The main cause of diabetic retinopathy is high blood sugar, with high blood pressure (hypertension) as another predominant cause.
- High blood sugar: High levels of blood sugar over time can damage the cells and blood vessels in the retina, leading to diabetic retinopathy. The level of blood sugar control in people with diabetes is normally measured with a lab test called hemoglobin A1c (HbA1c). Studies have shown that reducing the HbA1c level by one percent is associated with an approximately 35 percent reduction in the risk of developing diabetic retinopathy .
- High blood pressure: Reducing the systolic blood pressure (the "top" number) by 10 mmHg is associated with an approximately 40 to 50 percent reduction in progression of diabetic retinopathy .
Other causes that may also lead to the development of diabetic retinopathy include the following.
- Abnormal cholesterol levels: This factor has not been consistently demonstrated in all studies, however.
- Genetic factors: For example, among people with type 1 diabetes, there is a 25 to 50 percent heritability of developing severe diabetic retinopathy .
- Cataract surgery
- Undergoing puberty or becoming pregnant: The reason for these risks is unclear but may have to do with fluctuating blood sugar levels or other systemic factors.
Diabetic Retinopathy Symptom Checker
Take a quiz to find out if your symptoms point to Diabetic Retinopathy
Treatment Options and Prevention for Diabetic Retinopathy
Diabetic retinopathy is a long-term condition that requires continuous monitoring and treatment to improve outcomes. Early diabetic retinopathy is usually monitored without treatment. Advanced diabetic retinopathy can be treated with laser treatment, eye surgery, and/or medications injected into the eye.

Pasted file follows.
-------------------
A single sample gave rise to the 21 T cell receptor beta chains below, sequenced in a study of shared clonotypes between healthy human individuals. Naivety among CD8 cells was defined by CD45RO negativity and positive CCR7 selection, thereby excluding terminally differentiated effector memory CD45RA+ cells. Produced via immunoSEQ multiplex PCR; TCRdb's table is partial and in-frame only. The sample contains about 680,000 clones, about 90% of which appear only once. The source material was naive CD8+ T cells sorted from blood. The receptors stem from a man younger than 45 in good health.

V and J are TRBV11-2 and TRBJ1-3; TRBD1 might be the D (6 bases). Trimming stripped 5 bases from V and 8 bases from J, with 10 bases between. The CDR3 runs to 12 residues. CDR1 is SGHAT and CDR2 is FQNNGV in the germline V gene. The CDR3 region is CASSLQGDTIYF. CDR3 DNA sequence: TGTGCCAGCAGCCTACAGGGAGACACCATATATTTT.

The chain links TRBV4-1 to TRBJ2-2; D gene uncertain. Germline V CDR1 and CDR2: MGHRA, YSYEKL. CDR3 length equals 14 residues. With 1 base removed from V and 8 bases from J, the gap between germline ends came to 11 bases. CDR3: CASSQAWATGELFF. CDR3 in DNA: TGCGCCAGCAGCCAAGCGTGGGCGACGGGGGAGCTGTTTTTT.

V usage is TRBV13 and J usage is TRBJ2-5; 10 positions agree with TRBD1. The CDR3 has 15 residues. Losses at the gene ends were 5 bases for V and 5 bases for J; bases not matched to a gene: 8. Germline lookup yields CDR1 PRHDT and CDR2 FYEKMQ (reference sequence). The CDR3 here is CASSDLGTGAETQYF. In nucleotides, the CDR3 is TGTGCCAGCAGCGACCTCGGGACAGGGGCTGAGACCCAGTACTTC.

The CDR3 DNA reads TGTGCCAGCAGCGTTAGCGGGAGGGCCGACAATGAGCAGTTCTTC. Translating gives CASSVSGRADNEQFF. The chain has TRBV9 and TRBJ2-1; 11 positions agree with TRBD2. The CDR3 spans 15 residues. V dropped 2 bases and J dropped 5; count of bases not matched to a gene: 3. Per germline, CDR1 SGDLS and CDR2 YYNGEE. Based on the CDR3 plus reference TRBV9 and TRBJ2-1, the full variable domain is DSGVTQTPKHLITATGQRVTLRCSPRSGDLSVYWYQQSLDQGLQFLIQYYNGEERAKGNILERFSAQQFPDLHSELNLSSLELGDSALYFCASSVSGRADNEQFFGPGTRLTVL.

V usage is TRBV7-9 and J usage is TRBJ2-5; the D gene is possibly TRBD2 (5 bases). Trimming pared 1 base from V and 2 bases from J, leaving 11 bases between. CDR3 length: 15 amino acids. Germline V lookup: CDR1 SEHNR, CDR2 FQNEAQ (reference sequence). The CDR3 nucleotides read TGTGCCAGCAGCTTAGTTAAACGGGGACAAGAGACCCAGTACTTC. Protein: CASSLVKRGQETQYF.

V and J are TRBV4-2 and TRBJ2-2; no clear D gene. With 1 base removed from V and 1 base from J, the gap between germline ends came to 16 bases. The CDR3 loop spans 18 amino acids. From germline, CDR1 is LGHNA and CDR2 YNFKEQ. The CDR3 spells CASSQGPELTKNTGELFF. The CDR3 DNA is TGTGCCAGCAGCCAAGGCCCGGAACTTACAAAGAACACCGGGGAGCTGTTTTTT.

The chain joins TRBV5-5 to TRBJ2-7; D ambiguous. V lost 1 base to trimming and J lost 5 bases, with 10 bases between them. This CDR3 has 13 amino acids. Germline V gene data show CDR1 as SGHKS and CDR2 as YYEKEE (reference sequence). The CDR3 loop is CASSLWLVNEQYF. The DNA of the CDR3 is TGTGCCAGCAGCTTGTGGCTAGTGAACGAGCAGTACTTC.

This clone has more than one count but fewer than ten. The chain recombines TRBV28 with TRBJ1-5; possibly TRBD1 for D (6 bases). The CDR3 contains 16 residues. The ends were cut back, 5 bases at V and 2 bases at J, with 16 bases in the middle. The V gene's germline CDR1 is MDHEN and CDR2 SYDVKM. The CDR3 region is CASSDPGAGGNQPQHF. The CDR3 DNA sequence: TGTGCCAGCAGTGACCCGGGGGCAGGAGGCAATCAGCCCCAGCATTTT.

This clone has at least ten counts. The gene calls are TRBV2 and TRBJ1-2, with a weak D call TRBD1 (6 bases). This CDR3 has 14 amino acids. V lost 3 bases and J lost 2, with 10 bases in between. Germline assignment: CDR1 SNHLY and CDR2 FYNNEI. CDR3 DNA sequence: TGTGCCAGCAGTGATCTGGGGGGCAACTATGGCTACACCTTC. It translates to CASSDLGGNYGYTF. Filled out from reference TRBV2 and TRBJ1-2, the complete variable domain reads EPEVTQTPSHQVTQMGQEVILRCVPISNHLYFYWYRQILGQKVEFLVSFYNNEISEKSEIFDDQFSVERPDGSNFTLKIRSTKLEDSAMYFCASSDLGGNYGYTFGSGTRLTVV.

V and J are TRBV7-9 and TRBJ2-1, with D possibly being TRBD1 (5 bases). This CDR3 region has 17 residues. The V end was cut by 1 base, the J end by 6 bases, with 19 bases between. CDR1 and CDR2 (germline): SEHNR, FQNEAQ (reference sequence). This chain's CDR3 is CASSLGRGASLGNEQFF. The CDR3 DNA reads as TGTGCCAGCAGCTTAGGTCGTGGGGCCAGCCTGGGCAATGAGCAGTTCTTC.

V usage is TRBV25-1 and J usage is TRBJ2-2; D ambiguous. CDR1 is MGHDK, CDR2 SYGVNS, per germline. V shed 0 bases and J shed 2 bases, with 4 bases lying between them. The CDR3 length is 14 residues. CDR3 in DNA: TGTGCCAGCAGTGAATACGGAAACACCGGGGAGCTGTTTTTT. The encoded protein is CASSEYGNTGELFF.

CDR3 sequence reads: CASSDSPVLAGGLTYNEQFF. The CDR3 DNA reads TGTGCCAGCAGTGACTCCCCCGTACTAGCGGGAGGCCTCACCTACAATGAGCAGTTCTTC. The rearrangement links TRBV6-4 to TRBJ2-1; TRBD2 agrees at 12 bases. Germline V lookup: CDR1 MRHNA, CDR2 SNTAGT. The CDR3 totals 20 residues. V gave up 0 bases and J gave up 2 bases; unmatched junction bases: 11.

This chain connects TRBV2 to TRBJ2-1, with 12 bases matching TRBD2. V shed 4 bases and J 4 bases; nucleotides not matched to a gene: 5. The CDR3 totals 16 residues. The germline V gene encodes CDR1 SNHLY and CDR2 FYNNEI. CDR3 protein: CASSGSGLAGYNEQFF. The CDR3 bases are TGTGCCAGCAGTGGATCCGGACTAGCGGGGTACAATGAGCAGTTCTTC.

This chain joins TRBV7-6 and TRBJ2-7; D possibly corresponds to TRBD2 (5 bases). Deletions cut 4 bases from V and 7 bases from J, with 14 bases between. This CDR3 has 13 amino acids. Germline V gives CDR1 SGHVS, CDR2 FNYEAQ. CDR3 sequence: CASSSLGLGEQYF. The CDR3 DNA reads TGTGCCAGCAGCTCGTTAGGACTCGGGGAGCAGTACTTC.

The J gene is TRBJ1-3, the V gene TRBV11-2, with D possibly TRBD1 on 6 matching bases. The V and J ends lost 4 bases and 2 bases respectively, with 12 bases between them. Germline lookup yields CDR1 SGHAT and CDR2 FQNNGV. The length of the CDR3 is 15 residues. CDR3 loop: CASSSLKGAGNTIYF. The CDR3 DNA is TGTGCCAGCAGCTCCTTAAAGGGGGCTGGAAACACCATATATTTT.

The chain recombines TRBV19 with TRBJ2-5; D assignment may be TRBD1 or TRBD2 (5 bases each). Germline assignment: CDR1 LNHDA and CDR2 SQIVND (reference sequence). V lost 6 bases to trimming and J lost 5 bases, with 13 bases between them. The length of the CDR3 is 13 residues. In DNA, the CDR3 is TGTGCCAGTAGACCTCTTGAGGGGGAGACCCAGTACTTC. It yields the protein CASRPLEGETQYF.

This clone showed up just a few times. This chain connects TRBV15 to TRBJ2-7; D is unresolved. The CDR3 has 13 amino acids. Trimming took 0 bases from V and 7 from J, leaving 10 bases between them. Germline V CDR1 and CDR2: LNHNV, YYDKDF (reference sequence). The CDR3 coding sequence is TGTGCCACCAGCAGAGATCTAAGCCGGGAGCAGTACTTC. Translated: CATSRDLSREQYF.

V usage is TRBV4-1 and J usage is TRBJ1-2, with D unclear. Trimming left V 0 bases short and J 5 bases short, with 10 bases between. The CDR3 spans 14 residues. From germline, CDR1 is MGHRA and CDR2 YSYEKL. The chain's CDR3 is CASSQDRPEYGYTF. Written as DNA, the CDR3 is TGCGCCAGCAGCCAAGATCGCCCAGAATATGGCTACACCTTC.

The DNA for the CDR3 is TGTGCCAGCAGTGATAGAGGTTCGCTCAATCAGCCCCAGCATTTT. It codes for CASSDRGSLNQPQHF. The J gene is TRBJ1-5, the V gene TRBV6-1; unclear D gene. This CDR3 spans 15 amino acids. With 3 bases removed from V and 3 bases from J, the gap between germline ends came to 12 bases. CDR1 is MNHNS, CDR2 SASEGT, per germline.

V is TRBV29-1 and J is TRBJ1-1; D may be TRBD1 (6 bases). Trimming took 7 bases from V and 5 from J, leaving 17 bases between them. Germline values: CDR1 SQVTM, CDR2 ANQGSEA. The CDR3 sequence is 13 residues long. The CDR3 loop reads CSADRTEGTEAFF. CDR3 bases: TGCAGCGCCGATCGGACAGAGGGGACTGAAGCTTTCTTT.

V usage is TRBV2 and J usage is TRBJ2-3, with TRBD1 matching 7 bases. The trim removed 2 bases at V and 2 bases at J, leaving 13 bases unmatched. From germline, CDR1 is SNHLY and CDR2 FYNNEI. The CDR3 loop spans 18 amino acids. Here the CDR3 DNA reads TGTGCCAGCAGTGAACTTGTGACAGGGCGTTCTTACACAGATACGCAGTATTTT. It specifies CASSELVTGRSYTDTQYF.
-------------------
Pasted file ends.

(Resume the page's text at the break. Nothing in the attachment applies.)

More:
People with advanced diabetic retinopathy may benefit from a laser procedure called panretinal photocoagulation. In this procedure, a special laser is used to treat the retina to stop abnormal blood vessels from growing and leaking. This treatment does not restore vision but may reduce the risk of developing further vision loss. People with advanced diabetic retinopathy who receive laser treatment saw a 50 percent reduction in the risk of developing severe vision loss .
In addition, people with diabetic retinopathy who develop a complication known as macular edema may benefit from a laser procedure called focal laser photocoagulation, in which a special laser is used to treat the center of the retina to reduce the swelling.
Some people with advanced diabetic retinopathy that causes bleeding into the eye or a detachment of the retina may need to undergo an eye surgery called vitrectomy. In this surgery, the "jelly" that fills the eye is removed along with any blood in the eye, and areas of the retina are treated with a laser to repair the detached retina and prevent further vision loss.